Last summer I toured the Dry Creek and Alexander Valleys, where my tasting included Truett-Hurst, Forchini and Rued.

Truett-Herst is one of Sonoma’s newest tasting rooms in Dry Creek, offering only reds poured in stemless wine glasses. Not formerly open to the public, wine production here can be as low as 180 cases of a varietal annually. The 2007 Black Sheep Pinot Noir is excellent. You can sit outside on couches or take your wine on a short walk to Dry Creek (which is not dry!) behind the tasting room where chairs are provided for relaxing in the idyllic setting.

Nearby, the family owned and operated Forchini Vineyards and Winery has won numerous gold medals at the World Wine Championship and the Sonoma State Fair for their Pinot Noir and Zinfandel. I chatted with owners Jim and Anita Forchini (Jim was a NASA engineer who participated in several space exploration projects) who were serving in the tasting room the day I visited.

My son, who formerly lived in Santa Rosa, loves wines from Rued Winery, also located in Dry Creek Valley, not far from Forchini Vineyards. Tom Rued explained that the family has farmed in Sonoma County for six generations. Their first grapes were planted in the early 1880s, and their 2005 Cabernet Sauvignon was rated 92 points by Wine Enthusiast magazine.

I also visited Francis Ford Coppola Winery, a must-see for movie fans. The Coppola tasting room includes a showcase of the five Oscars and several Golden Globe awards the famed director has garnered, the gold telephone from the Godfather movies, and other movie mementos. Formerly known as Rosso and Bianco Winery, the name change back to the Coppola label occurred in May 2009. Coppola wines now also have organic certification, and a mammoth restaurant and patio are currently under construction. Try the 2007 Pinot Noir from the Russian River and Coffey Lane vineyards. Coppola also bottles the newer Sofia label, offering a delightful Riesling.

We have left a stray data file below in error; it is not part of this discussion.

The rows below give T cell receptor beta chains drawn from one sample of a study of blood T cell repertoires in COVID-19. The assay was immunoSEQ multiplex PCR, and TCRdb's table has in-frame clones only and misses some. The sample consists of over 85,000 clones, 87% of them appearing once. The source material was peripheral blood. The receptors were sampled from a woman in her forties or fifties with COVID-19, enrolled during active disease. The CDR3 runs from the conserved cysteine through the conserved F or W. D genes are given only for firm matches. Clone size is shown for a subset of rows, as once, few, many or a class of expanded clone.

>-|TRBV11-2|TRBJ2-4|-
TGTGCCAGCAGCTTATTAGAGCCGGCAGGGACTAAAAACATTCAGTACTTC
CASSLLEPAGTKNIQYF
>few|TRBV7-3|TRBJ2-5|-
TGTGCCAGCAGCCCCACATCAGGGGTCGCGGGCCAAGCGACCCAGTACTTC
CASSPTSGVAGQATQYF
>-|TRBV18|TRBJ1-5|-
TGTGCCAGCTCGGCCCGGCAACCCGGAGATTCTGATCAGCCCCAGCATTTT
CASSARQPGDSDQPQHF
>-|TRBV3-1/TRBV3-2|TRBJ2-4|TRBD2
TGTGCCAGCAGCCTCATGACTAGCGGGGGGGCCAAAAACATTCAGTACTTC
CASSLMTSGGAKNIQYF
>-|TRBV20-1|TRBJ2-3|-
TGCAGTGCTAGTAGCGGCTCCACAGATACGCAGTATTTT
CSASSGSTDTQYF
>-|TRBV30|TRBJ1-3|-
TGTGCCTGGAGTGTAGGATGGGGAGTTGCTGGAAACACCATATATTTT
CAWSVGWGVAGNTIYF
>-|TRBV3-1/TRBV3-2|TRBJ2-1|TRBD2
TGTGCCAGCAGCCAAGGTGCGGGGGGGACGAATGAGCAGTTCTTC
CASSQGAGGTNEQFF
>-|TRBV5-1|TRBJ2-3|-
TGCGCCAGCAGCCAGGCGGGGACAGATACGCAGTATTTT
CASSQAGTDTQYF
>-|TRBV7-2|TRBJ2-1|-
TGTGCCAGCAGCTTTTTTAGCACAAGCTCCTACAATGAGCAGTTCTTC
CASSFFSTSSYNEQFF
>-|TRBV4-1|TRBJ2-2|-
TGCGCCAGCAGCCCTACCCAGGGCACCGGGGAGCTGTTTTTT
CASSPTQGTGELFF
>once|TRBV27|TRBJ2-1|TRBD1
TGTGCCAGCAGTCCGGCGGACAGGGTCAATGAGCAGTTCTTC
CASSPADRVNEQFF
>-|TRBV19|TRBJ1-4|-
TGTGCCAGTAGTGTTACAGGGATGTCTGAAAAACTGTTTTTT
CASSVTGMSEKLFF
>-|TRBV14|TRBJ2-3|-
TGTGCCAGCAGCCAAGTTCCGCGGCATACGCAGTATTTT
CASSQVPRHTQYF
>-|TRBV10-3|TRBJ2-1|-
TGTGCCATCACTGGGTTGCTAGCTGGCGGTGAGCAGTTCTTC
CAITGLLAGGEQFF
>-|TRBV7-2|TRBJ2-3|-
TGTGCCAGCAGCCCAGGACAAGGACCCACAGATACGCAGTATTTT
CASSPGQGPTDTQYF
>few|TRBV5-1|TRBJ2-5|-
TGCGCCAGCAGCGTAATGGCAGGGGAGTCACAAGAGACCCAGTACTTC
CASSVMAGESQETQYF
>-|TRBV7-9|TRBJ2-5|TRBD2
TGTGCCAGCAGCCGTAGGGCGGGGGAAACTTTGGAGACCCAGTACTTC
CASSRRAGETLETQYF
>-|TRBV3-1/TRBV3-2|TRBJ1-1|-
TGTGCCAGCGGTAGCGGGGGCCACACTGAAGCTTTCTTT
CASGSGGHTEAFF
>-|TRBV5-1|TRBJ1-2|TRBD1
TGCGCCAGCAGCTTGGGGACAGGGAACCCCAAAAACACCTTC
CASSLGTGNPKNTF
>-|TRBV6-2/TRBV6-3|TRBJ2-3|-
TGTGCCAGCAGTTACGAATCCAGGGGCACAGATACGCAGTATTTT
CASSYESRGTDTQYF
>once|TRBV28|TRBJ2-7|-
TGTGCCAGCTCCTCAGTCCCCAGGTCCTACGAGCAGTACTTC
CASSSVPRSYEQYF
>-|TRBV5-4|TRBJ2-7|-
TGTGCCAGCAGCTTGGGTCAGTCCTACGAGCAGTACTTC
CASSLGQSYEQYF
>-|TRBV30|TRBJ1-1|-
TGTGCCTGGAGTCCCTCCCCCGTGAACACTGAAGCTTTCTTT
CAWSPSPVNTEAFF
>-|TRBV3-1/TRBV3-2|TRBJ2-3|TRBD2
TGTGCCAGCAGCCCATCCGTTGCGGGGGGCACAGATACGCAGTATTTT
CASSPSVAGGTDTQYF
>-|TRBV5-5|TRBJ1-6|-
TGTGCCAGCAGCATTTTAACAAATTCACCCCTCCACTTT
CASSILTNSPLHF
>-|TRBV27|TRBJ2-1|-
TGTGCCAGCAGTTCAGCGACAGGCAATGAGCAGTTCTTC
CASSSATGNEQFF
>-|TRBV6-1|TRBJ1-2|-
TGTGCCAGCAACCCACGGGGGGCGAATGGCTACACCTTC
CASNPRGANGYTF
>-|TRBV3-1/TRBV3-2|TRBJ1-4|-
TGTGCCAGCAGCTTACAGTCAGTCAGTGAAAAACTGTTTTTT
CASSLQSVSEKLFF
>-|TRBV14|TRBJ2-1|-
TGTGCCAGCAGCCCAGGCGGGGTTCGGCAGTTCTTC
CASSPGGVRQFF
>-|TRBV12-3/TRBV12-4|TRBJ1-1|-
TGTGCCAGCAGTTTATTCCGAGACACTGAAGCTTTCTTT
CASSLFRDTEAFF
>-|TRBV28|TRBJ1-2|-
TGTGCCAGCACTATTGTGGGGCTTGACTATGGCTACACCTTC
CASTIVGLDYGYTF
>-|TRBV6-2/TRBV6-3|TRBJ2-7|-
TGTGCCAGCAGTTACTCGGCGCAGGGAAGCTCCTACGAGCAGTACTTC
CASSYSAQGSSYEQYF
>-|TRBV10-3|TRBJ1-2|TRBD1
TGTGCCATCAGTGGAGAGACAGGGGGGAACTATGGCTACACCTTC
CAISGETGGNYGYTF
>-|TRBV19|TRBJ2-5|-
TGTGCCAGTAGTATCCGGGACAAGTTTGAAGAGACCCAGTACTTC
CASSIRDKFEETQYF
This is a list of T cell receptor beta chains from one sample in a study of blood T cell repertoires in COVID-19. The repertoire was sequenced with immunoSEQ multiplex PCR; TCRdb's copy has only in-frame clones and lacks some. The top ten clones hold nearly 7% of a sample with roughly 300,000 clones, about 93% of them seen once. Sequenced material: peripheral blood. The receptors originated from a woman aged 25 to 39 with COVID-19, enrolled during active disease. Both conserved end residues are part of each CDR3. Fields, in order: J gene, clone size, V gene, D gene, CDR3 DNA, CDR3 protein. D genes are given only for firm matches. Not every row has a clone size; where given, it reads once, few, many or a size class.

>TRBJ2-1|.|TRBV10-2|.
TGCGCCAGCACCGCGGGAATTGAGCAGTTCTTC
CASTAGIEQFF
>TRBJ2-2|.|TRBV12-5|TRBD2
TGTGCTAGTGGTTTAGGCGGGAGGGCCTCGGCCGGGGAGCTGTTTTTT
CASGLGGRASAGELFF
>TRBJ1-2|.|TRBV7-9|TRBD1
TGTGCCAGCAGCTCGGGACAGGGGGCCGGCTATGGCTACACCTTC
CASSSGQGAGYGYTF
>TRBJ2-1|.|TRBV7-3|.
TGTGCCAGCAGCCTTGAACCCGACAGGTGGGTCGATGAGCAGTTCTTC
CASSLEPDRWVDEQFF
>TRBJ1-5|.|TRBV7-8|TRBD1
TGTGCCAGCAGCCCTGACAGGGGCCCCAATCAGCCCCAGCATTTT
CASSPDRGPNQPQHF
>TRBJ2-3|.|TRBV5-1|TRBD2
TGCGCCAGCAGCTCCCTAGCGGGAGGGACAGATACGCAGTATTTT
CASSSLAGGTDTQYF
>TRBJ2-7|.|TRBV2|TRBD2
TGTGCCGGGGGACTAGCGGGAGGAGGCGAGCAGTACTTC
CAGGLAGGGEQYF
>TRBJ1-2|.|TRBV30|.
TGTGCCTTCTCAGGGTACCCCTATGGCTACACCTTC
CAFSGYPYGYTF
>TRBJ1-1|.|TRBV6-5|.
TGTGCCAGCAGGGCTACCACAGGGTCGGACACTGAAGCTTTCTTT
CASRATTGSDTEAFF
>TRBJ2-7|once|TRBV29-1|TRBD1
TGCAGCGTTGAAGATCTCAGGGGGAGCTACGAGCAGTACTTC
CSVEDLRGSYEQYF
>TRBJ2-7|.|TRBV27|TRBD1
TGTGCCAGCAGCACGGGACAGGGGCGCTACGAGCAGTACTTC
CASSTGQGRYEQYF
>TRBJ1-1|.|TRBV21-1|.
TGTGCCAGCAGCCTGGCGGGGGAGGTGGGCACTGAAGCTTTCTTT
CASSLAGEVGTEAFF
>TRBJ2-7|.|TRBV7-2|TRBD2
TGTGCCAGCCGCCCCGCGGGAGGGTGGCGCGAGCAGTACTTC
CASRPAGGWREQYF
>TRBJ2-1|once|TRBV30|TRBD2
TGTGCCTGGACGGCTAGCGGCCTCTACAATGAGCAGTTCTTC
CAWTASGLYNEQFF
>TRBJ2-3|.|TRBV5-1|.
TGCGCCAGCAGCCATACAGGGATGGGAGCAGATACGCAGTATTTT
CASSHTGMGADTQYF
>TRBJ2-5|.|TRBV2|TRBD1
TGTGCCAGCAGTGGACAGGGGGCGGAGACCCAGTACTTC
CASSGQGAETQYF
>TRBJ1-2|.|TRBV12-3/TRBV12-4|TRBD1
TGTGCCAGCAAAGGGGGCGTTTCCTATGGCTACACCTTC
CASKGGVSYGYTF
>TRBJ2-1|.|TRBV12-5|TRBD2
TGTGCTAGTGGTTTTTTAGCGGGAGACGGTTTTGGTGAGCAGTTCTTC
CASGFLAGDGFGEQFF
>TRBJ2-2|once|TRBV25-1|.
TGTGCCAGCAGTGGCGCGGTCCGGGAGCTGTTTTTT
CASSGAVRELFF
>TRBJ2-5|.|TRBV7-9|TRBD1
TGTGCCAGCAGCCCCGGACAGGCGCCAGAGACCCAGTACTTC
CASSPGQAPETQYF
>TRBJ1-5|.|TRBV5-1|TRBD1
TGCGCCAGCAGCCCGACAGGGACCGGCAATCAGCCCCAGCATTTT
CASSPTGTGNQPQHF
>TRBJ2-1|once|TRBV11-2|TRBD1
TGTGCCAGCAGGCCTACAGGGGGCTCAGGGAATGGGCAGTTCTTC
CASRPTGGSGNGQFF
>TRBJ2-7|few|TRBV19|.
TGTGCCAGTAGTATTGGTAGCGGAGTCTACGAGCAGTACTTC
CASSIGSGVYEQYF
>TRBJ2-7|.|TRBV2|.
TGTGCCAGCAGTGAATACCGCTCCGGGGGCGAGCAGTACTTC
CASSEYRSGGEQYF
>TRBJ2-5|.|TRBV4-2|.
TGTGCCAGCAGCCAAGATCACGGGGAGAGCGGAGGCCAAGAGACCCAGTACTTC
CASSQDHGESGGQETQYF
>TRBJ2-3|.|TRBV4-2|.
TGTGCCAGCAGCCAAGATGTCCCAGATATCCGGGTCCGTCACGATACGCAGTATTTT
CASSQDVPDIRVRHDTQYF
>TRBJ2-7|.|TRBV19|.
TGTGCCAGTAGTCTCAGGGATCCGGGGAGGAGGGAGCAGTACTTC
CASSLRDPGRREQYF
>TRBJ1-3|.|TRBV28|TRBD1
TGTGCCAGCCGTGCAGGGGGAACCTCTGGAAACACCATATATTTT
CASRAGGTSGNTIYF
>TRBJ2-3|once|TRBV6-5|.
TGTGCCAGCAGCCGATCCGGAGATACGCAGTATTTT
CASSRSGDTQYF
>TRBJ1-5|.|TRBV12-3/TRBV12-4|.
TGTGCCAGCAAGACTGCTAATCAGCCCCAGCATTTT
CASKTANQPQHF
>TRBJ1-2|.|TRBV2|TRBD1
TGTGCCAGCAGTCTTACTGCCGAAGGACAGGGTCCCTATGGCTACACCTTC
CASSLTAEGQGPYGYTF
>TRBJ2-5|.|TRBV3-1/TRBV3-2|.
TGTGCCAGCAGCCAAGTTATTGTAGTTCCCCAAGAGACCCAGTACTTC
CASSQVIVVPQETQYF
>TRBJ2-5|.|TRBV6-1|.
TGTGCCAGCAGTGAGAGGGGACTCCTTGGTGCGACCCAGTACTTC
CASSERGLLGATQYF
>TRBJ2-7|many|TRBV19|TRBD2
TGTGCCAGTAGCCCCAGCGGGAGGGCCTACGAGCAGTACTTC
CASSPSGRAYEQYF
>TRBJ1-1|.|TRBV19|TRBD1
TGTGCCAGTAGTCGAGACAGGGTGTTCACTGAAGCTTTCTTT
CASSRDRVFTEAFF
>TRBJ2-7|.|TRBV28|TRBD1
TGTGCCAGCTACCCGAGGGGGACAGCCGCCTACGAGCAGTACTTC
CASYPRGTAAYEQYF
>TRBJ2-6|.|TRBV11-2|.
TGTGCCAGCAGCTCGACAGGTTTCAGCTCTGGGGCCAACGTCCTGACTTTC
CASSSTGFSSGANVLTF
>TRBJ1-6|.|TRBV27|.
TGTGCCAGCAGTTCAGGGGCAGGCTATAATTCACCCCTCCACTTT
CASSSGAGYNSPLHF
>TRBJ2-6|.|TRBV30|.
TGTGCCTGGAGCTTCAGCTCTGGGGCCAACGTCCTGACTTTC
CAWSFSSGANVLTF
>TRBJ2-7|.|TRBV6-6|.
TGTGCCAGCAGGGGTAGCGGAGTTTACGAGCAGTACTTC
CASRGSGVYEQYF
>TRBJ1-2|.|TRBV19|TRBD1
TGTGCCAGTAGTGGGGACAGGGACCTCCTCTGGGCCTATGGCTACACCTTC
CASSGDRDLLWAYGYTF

Although I didn’t visit B.R. Cohn on this trip, I have done so on prior wine tasting jaunts. Owner Bruce Cohen was the manager of the Doobie Brothers, whose gold and platinum records line the walls of the tasting room. Music is not the only thing that has garnered gold for B.R. Cohn. Their wines have yielded dozens of gold medals (all proudly listed at their web site). The small tasting room includes a modest gift shop where you can purchase a variety of the delicious olive oil products that B. R. Cohn also produces. Ask for a complimentary bottle label—it is uniquely attractive.

Finally, if you are going to be in this area of California during the summer next year, plan to attend the world famous Gilroy Garlic Festival. Gilroy is located on the route from San Francisco to Sonoma off Highway 101, south of San Jose. The festival organizers run an efficient event. You are guided to park your vehicle in a huge field and free, air-conditioned buses take you directly to the festival where you can view local arts and crafts and purchase a variety of foods—all made, of course, with generous helpings of garlic. Try the garlic ice cream for a unique treat. Arrive early when the temperature is still low and the crowds are light.

You might also like:


Sandy Wohl lives in Vancouver, British Columbia, just a short flight from BC’s well-known wine region in the Okanagan and a few hours drive from the many wineries in Washington and Oregon. He is a university instructor, author, and textbook consultant. Sandy’s original and creative ideas for teaching science have earned him national and international recognition. Sandy enjoys travelling to Napa, Sonoma, Paso Robles, and Temecula.